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ORIGINAL ARTICLE
Year : 2019  |  Volume : 8  |  Issue : 4  |  Page : 212-215

Milk curd obstruction: An increasingly common rarity?


1 Department of Paediatric Surgery, Oxford University Hospitals Trust, Oxford Children's Hospital, Oxford, United Kingdom; Department of Paediatric Surgery, Chris Hani Baragwanath Academic Hospital, Johannesburg, South Africa
2 Department of Paediatric Surgery, Oxford University Hospitals Trust, Oxford Children's Hospital, Oxford, United Kingdom

Correspondence Address:
Dr. Niveshni Maistry
11 Lords Ave, Randburg, 2194 Johannesburg

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Source of Support: None, Conflict of Interest: None


DOI: 10.4103/jcn.JCN_51_19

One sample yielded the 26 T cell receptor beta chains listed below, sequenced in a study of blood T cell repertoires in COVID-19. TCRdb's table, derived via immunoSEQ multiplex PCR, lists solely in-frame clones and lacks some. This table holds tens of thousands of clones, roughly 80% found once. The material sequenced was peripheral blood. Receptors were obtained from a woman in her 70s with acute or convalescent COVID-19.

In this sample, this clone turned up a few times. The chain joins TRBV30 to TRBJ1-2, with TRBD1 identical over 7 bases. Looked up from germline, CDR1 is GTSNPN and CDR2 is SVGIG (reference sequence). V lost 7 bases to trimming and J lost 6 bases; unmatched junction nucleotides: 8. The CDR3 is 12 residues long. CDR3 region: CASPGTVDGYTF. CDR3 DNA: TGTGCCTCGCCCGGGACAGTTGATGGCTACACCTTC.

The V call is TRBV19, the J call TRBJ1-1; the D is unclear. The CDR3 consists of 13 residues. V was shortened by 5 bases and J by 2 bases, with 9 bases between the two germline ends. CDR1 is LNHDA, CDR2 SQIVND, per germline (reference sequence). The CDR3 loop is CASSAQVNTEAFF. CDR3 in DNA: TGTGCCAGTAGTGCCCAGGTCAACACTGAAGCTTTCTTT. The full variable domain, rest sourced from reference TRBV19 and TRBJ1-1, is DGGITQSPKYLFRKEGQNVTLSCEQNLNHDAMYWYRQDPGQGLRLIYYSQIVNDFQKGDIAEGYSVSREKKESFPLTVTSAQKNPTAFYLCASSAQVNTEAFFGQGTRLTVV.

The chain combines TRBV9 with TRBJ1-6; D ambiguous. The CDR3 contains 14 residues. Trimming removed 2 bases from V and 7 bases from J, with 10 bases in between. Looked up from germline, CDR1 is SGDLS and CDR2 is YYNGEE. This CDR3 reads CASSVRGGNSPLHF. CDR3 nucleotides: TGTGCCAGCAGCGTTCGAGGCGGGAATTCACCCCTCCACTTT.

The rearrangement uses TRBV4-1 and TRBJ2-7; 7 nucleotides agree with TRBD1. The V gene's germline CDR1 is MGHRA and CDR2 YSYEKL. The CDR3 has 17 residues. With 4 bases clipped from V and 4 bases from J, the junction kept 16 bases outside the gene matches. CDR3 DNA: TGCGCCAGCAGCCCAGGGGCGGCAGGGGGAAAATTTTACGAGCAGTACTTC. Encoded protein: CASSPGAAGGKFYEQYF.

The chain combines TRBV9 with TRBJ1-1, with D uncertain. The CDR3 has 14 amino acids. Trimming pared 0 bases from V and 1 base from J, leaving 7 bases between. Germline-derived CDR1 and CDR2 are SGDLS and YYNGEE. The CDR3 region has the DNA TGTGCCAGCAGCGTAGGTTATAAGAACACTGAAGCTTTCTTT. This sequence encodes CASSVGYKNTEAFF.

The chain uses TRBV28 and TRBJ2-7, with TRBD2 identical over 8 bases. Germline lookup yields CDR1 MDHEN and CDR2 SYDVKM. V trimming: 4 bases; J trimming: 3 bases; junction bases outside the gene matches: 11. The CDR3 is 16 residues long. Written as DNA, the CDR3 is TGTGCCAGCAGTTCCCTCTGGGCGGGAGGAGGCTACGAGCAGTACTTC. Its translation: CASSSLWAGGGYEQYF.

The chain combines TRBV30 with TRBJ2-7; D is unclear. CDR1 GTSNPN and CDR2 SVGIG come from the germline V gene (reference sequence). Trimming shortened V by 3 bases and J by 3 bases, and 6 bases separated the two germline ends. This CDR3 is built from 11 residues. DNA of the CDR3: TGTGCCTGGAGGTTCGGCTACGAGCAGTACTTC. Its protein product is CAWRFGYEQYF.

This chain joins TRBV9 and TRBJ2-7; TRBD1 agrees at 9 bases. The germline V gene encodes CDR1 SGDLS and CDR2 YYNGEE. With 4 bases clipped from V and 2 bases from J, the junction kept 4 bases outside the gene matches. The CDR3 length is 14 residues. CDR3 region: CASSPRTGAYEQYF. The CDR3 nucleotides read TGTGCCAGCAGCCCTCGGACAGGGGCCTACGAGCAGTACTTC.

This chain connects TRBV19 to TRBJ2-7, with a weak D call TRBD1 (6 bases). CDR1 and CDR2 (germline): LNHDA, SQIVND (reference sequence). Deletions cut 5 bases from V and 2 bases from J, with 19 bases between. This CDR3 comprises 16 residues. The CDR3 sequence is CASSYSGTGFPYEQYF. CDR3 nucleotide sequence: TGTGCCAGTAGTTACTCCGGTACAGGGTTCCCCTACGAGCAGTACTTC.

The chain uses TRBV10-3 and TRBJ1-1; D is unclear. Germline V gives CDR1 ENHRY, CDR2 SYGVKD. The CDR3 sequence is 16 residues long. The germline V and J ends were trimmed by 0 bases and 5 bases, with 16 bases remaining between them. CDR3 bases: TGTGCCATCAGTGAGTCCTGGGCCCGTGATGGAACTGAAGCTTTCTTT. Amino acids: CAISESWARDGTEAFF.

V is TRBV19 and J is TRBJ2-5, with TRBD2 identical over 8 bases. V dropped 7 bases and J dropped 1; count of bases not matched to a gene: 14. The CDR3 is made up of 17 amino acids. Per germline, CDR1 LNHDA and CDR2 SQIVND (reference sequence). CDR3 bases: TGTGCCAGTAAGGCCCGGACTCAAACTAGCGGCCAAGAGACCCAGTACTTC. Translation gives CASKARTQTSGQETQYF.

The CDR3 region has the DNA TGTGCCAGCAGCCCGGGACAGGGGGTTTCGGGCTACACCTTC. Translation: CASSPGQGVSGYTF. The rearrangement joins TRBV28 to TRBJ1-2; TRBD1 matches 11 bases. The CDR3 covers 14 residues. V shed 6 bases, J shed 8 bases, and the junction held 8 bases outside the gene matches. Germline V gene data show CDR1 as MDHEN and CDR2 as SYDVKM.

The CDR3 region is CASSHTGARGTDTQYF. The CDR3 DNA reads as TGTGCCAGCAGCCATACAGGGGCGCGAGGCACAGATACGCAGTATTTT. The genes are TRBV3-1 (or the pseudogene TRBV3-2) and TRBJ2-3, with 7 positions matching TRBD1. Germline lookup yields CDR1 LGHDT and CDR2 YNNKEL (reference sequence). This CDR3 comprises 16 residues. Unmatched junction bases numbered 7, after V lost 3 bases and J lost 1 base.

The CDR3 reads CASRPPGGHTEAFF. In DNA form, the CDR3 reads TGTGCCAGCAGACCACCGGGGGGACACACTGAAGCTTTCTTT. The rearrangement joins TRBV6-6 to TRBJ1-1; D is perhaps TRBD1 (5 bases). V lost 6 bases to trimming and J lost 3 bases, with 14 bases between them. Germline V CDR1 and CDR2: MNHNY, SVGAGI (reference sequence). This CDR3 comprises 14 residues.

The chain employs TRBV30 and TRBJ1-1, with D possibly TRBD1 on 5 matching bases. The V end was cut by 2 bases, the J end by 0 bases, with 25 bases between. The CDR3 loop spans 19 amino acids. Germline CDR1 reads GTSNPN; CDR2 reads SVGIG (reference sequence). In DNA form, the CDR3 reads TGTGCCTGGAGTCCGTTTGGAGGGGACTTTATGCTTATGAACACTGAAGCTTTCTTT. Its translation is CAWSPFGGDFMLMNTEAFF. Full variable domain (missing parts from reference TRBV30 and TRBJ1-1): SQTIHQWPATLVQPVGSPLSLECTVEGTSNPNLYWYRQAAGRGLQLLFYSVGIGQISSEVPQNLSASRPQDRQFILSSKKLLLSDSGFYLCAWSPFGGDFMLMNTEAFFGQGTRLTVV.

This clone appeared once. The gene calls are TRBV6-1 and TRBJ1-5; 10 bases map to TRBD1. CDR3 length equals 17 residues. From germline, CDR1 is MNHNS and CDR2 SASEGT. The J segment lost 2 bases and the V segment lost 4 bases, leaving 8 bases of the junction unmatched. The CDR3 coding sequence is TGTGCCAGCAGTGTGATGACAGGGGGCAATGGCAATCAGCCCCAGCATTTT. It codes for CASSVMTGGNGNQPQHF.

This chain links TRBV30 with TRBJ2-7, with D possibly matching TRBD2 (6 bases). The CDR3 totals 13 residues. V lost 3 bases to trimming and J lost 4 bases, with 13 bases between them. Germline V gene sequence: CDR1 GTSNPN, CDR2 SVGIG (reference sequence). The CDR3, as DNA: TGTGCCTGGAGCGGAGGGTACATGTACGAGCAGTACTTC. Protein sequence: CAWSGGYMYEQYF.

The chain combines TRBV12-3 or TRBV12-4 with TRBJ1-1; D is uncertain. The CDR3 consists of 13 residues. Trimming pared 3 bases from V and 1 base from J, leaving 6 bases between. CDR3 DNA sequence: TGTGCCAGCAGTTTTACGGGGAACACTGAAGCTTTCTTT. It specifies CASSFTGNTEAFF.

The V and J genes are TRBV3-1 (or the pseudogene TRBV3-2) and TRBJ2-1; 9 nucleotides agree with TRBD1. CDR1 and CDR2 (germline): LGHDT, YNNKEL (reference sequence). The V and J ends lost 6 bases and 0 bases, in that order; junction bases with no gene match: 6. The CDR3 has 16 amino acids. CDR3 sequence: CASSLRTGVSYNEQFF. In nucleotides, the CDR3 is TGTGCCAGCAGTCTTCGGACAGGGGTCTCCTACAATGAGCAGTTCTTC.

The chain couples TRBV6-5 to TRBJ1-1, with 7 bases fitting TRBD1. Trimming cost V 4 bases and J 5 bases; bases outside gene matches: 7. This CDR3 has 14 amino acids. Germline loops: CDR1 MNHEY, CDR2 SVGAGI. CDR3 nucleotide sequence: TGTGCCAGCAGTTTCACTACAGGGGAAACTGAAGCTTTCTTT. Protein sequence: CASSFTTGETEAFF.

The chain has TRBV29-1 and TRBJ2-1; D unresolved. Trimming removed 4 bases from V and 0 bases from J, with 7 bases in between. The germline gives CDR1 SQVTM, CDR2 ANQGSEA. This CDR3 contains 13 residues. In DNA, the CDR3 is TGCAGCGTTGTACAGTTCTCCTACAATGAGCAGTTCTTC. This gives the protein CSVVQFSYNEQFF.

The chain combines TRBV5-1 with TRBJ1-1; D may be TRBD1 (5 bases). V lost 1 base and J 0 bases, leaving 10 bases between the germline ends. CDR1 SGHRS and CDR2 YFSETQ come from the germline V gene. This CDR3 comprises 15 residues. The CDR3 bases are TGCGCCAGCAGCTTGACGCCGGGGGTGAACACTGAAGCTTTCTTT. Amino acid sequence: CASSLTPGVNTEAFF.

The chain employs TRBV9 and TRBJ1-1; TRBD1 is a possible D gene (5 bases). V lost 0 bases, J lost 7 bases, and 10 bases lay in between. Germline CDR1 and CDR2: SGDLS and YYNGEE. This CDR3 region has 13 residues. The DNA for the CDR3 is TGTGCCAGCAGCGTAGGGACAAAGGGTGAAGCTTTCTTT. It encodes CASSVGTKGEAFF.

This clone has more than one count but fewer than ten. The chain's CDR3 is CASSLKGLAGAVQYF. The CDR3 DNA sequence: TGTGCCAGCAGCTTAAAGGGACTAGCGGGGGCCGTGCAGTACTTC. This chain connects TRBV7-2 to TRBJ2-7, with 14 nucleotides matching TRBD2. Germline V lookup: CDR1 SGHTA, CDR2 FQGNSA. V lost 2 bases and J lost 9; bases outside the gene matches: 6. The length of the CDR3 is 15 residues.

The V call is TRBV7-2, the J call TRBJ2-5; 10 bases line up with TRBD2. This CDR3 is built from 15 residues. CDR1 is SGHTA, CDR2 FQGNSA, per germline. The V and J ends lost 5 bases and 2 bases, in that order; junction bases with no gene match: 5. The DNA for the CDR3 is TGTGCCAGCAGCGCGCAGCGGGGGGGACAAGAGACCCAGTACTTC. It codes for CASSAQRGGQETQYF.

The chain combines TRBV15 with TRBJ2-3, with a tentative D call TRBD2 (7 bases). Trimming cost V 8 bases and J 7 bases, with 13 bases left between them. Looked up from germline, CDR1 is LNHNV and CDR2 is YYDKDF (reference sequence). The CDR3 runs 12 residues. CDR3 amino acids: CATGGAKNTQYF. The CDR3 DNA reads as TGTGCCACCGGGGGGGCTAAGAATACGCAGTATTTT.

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Introduction: Milk curd obstruction is a rare, yet important cause of neonatal bowel obstruction that has been seldom reported in the literature. The presentation has evolved over time: Initially being seen in formula-fed term babies, to now being more prevalent in premature babies that require milk fortification. We present a case series of four patients treated for the condition at our institution and report that there may be additional contributing factors that have not been previously described. Method: Case notes of four patients that were diagnosed with milk curd obstruction over a one-year period were retrospectively analysed. Data collected included: gender, gestational age at birth, birth weight, pre-existing gastro-intestinal pathology, previous surgeries, feeding regimens used as well as the management and outcomes of milk curd obstruction. Results: All patients included in the series were premature, with three being classified as extremely low birth weight (ELBW). All babies received fortified expressed breast milk feeds. Three patients were treated for necrotising enterocolitis (NEC) prior to being diagnosed with milk curd obstruction. Two patients had undergone surgery for abdominal pathology ahead of their diagnosis. Three of the four babies required operative management for milk curd obstruction, whilst one was successfully managed conservatively. There were no mortalities. Conclusion: Previous gastrointestinal pathology as well as previous surgery may be associated with the development of milk curd obstruction. Milk curd obstruction is becoming an increasingly significant cause of neonatal bowel obstruction and further research and investigation is required to establish patterns of causation.


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